Tuesday, December 18, 2007


Friends of mine often send me links to blogs they think I'd groove with, which I appreciate. But they usually include in their recommendation lines like “You probably already know about this one” - as if I spend my many free hours grazing about in the thousands of mothering blogs, reading until satiated with diaper woes and preschool epiphanies. Really, I only ever read two public blogs regularly, mostly out of habit, I think, and sometimes for other reasons I'm not completely sure of. They are wildly different from each other – one caustic and cynical, the other dreamy and laden with reverence.

A couple months back each of the blogs posted news about pregnancies – in one case a sad loss, in the other a thriving fourth-month-old fetus. In both cases, the pregnancy was planned and hoped for.

It all settled in me to extract a thought I had never paused on before, that something in me was still in the midst of full-on grieving. I grieve for the loss of opportunity to move into pregnancy willingly, to know what it might be like to have chosen to have a child and to have celebrated that choice. I grieve for the woman who might have walked hand in hand with her partner into this sleepless tumult, this joyful insanity. I wonder what she would have dreamed about, what she would have written. I envy her freedom, the lightness in her voice when she woke for the third time in the night to go pee and murmured to her husband, “What were we thinking?”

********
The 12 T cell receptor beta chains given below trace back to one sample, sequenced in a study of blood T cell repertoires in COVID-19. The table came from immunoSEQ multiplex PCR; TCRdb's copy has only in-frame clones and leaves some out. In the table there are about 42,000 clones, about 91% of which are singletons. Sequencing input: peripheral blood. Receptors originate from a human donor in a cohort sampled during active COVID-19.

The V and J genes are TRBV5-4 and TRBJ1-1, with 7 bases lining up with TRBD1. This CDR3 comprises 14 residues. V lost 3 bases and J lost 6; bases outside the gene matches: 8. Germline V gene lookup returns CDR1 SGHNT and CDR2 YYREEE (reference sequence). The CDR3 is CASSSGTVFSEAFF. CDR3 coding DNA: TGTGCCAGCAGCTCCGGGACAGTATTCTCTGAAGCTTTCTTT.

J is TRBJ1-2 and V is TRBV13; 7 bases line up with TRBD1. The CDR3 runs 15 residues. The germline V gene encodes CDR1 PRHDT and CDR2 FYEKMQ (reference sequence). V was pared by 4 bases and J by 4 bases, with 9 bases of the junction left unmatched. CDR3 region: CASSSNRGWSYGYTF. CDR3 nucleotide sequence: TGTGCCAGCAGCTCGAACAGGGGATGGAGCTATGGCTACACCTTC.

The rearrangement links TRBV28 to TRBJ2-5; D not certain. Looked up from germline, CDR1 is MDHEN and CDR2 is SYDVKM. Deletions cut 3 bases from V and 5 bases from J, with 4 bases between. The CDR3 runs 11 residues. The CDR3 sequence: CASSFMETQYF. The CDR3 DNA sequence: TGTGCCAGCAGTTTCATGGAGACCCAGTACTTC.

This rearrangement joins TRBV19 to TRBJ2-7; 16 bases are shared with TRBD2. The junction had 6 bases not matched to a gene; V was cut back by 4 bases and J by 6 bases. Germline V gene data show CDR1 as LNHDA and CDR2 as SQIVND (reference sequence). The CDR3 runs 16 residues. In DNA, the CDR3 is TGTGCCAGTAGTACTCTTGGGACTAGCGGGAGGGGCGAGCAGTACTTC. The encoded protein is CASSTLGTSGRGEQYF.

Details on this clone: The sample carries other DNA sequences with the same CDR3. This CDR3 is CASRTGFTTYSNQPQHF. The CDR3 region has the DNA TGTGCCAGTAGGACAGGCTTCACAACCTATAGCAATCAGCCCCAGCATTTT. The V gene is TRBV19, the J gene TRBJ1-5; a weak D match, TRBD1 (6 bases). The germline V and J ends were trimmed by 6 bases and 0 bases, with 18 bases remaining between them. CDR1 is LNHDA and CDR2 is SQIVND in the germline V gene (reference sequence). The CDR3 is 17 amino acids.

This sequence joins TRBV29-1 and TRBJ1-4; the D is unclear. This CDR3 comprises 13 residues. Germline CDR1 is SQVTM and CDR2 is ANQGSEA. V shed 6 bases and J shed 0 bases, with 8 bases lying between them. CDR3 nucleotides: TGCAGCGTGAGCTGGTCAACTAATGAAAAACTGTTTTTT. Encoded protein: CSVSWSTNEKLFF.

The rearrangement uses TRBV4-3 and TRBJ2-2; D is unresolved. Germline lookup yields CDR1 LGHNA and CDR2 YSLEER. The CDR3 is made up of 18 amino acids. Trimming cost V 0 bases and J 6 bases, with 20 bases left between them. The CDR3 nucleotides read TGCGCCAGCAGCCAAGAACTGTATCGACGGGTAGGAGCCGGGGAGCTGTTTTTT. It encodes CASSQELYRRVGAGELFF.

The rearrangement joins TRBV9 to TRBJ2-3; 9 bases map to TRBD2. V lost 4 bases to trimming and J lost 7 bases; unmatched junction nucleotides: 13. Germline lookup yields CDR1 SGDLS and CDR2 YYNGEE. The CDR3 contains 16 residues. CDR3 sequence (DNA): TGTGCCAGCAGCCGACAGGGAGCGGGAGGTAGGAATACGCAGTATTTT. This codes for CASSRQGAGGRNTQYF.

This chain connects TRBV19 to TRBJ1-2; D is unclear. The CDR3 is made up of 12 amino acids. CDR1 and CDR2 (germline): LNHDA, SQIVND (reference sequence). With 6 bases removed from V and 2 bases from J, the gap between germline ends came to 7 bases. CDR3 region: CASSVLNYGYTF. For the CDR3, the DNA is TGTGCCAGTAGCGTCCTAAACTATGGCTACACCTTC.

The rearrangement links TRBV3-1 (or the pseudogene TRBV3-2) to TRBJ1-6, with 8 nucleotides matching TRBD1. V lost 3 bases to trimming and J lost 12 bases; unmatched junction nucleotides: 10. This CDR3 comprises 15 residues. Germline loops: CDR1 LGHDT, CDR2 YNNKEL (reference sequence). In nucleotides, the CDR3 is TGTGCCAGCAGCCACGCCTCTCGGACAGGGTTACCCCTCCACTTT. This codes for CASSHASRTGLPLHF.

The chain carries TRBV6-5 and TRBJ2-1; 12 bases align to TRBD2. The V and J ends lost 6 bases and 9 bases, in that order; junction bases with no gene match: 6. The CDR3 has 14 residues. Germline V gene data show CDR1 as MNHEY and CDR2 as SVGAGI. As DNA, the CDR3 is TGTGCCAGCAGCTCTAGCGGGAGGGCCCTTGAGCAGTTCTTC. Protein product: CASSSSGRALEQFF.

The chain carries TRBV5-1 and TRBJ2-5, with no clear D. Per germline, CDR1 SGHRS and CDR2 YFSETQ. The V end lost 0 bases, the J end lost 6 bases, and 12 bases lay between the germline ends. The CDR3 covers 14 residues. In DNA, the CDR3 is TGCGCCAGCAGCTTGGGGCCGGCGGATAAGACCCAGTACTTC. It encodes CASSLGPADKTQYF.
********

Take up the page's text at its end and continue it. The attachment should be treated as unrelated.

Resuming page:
She is regal like a queen as she approaches questions from the other side of pregnancy; she is giddy like a child as she naively believes she can know the answers. – What will we do about work? Childcare? Discipline? Her excitement at finding out she is going to be a mother threatens to fell me with its dangerous optimism.

Sometimes the pain of not having her, of not being her, overwhelms me. My breathing goes shallow. I feel old and broken. Lost.

Facts are strangely compassionate in their cold truth: I cannot be her. And emotional images are what sustain us: There is a silvery ghost of a woman who visits me now and then, like someone long dead, someone with something to teach me.


Barbara said...

I like the line about facts being strangely compassionate in their cold truth.

It is interesting all the ways women come into being mothers.

bobbie said...

No, you can never be her. But you are you! And you are better than she could be. Just ask your son. He knows.

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